The VA OIG has made several recommendations on how the medical center can correct the violations and improve security. Those recommendations include taking steps to ensure staff members only use secure methods to communicate patient information, and for the medical center director to conduct a review of communications processes between staff and IT/biomedical engineering and to take action to address interface issues and improve communication.  The medical center is currently in the process of implementing those recommendations.

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Judge Approves $74 Million Premera Blue Cross Data Breach Settlement

A Federal District Judge has given preliminary approval to a proposed $74 million settlement to resolve a consolidated class action lawsuit against Premera Blue Cross for its 2014 data breach of more than 10.6 million records.

US District Judge Michael Simon determined that the proposed settlement was fair, reasonable and adequate based on the defense’s case against Premera and the likely cost of continued litigation.

The settlement will see $32 million made available to victims of the breach to cover claims for damages of which $10 million will reimburse victims for costs incurred as a result of the breach. The remaining $42 million will be used to improve Premera’s security posture over the next three years.

Data security improvements are necessary. Internal and third-party audits of Premera before and after the data breach uncovered multiple vulnerabilities. Premera had been warned about the vulnerabilities prior to the breach and failed to take action. That lack of action allowed hackers to gain access to its network. Further, it took almost a year for Premera to determine that its systems had been compromised

“Improved data security benefits all class members, even if they are no longer insured by Premera or a related Blue Cross entity, because sensitive information remains stored on Premera’s servers,” wrote Judge Simon.

Considering the data breach affected 10.6 million individuals, a fund of $10 million to reimburse costs may not seem that much. However, Judge Simon determined the figure to be fair because relatively few of the plaintiffs had suffered identity theft as a result of the data breach and the settlement includes $3.5 million to cover the cost of additional credit monitoring services.

The case against Premera was complex and involved a considerable amount of technical information about the data security protections that were put in place. The evidence also spanned several years. “Whether Premera breached its contractual promises, was negligent, or engaged in unfair practices under Washington’s Consumer Protection Act with respect to Premera’s provision of data security are relatively strong claims,” wrote Judge Simon.

The settlement resolves the lawsuit with no admission of liability. In addition to the $74 million, Premera also settled a multi-state lawsuit with 30 states for $10 million over the failure to address known data security risks.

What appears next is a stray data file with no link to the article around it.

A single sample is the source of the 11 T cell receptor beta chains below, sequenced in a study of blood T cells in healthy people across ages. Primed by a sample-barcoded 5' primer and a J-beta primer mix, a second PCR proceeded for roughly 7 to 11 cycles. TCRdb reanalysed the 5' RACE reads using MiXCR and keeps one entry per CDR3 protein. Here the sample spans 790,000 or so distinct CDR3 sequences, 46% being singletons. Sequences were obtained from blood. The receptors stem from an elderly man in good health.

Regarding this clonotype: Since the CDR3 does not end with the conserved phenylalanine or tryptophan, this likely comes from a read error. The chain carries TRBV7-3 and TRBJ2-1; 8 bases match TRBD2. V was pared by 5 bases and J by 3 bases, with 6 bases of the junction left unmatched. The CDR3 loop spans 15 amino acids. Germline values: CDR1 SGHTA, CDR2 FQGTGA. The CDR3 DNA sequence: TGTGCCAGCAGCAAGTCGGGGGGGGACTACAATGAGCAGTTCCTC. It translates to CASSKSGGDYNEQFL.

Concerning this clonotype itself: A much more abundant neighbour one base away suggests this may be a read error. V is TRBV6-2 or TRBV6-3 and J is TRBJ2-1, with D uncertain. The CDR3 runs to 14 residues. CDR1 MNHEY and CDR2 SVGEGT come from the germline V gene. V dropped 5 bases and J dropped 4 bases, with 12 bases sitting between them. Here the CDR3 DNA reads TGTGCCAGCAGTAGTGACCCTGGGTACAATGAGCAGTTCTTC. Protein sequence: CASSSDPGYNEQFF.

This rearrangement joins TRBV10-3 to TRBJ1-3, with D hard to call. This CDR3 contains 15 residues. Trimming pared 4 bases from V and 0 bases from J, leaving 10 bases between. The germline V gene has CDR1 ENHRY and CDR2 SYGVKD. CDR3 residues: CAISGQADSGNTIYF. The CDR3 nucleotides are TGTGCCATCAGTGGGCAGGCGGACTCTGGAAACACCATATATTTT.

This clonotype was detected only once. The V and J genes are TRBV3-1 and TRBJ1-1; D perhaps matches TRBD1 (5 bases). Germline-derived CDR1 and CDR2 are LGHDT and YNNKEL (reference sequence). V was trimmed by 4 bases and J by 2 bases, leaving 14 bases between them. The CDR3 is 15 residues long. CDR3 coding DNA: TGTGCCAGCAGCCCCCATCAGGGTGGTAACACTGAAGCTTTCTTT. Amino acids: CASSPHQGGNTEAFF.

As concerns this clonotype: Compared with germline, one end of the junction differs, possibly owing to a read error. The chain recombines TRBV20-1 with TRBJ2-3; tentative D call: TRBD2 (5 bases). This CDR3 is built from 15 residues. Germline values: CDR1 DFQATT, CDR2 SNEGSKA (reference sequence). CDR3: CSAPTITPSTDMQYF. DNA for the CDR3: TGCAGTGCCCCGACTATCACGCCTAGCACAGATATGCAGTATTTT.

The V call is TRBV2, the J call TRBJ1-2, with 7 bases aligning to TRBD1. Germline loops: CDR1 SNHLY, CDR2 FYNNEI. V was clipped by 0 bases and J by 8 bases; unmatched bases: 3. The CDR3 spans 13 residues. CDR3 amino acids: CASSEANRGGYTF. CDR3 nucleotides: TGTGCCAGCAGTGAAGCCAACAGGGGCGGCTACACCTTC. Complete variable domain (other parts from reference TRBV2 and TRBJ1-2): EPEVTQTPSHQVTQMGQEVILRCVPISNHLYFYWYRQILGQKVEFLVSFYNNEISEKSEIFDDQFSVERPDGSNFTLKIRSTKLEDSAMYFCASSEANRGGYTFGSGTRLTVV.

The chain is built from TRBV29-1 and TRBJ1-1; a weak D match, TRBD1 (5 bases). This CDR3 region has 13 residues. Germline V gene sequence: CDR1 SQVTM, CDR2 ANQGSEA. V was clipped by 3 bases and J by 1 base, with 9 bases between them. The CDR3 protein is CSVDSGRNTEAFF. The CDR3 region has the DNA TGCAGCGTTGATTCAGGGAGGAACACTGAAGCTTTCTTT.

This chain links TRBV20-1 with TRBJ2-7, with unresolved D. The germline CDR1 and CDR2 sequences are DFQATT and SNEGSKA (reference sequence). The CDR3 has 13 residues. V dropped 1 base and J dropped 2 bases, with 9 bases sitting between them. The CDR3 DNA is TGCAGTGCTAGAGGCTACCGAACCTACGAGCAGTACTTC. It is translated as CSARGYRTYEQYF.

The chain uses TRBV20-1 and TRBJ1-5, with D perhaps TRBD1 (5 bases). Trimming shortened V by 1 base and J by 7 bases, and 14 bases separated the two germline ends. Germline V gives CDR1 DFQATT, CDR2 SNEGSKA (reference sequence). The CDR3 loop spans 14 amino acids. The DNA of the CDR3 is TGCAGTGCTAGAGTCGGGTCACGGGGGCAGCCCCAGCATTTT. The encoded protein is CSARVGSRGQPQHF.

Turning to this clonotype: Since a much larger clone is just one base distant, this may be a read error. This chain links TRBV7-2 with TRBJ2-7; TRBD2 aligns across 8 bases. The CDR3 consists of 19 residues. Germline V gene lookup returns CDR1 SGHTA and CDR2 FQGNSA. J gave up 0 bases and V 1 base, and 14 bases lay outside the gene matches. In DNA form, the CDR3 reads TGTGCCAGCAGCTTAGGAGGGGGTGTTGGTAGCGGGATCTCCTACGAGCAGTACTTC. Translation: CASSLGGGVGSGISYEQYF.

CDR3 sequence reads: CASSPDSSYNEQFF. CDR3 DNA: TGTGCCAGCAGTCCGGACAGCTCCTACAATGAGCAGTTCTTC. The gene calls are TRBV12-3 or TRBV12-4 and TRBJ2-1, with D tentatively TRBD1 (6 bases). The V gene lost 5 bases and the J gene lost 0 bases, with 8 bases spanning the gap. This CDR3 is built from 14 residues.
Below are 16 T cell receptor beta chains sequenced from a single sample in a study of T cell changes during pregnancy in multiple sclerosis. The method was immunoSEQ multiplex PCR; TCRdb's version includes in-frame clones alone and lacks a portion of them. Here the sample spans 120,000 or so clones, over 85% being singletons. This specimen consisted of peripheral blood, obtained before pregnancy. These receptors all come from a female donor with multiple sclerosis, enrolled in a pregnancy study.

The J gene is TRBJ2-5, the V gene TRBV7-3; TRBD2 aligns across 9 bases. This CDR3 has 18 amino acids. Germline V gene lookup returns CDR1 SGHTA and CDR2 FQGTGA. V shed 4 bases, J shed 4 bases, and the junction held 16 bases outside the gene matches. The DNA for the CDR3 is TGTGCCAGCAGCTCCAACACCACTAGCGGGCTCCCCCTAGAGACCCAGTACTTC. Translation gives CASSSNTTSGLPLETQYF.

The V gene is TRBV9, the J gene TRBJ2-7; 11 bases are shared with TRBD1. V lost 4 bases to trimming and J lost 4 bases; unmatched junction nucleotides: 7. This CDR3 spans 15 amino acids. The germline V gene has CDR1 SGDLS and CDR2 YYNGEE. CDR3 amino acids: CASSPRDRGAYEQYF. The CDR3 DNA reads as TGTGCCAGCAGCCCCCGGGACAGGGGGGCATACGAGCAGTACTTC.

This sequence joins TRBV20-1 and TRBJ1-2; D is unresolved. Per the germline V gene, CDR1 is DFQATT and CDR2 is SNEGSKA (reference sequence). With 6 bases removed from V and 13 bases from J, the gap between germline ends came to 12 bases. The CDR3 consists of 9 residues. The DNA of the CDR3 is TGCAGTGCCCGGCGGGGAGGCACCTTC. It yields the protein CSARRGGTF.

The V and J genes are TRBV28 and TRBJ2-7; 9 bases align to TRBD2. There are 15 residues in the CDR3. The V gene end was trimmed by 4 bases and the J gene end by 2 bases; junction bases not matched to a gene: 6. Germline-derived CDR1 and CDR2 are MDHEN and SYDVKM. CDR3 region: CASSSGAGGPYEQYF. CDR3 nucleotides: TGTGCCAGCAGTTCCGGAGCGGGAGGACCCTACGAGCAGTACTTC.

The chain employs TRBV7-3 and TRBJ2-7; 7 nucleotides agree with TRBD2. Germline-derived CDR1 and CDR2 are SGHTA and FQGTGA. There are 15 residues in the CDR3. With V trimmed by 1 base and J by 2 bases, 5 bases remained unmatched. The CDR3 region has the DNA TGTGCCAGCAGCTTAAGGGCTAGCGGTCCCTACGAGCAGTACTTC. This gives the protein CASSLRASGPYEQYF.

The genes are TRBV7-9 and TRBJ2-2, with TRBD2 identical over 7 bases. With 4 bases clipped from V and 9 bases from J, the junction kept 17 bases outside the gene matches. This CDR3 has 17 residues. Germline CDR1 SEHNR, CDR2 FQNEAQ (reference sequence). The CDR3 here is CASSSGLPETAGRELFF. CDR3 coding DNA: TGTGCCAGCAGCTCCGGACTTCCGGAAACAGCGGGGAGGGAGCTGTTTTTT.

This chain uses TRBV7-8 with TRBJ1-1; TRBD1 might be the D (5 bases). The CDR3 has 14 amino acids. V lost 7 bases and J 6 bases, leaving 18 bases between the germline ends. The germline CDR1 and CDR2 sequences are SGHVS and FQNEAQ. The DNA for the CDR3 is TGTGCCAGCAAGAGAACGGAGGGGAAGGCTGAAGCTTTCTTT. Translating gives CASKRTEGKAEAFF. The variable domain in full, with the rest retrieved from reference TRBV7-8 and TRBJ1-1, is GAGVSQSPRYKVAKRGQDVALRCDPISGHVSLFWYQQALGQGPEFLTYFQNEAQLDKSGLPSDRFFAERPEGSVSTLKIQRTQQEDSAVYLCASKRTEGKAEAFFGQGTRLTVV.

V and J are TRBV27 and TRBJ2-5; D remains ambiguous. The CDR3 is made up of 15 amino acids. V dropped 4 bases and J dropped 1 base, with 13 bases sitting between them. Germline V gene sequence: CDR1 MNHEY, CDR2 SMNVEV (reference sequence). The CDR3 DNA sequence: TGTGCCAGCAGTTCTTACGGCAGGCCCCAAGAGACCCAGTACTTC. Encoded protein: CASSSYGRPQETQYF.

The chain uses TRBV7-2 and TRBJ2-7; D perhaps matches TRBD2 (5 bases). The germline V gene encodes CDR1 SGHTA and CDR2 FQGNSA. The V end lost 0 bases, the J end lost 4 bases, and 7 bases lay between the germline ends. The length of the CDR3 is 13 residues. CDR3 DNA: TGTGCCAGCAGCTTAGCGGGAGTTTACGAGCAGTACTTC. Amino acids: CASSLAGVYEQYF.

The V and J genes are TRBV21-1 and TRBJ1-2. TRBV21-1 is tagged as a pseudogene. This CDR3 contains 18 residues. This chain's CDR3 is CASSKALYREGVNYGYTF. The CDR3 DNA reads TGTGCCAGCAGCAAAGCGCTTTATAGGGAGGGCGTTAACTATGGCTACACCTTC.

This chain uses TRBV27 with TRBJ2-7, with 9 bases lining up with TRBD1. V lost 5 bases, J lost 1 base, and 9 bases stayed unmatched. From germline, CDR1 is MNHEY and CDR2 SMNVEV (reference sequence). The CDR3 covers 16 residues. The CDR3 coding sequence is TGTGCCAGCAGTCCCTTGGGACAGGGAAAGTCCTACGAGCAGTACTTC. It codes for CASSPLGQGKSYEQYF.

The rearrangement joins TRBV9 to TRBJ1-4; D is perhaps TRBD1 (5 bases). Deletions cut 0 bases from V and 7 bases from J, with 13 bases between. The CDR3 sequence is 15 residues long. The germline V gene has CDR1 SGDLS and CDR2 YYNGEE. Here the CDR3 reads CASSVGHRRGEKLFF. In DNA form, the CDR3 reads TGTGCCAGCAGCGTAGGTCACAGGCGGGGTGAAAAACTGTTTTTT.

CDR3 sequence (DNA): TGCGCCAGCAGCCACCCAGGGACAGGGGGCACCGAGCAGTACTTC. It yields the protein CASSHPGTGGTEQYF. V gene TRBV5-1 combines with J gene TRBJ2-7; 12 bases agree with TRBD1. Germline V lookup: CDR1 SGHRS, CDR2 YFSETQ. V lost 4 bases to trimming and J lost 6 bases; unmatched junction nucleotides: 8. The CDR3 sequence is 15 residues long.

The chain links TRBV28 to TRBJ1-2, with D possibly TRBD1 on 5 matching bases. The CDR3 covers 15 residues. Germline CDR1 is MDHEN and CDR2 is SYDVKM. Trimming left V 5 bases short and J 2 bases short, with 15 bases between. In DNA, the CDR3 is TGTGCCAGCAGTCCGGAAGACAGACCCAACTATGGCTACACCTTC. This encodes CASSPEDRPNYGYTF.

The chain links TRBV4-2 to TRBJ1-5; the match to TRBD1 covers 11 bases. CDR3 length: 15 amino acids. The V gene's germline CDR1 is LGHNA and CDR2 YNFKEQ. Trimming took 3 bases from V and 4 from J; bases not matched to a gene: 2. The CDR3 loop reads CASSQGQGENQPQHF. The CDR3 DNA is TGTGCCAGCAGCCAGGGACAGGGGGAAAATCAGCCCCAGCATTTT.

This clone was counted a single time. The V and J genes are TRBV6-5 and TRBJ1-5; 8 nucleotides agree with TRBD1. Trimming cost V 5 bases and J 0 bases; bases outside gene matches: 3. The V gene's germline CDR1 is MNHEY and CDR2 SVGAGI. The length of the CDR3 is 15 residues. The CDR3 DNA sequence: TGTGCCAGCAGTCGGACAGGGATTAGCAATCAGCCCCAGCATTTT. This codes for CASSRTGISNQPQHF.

The Premera data breach was also investigated by the HHS’ Office for Civil Rights. It remains to be seen whether a financial penalty will be deemed appropriate.

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First Half of 2019 Sees 31.6 Million Healthcare Records Breached

It has been a particularly bad six months for the healthcare industry. Data breaches have been reported in record numbers and the number of healthcare records exposed on a daily basis is extremely concerning. The trend of more than one healthcare data breach a day has continued throughout 2019, even reaching a rate of 2 per day in May.

According to the 2019 Mid-Year Data Breach Barometer Report from Protenus and Databreaches.net, 31,611,235 healthcare records were breached between January 2019 and June 2019. To put that figure into perspective, it is double the number of records exposed in healthcare data breaches in the entirety of 2018 (14,217,811 records).

One breach stands out from the 285 incidents reported in the first half of the year: The data breach at American Medical Collection Agency (AMCA). A batch of stolen credentials on a dark net marketplace was traced back to AMCA, which discovered its payment web page had been compromised for months. It is not yet known exactly how many healthcare records were exposed in the incident, but 18 clients are known to have been affected and more than 20 million records have been confirmed as having been breached.

The report shows the first 6 months was dominated by hacking incidents, which accounted for 60% of all incidents and 88% of breached records. 168 data breaches were due to hacking, 88 involved phishing, 27 involved ransomware or malware, and one involved another form of extortion.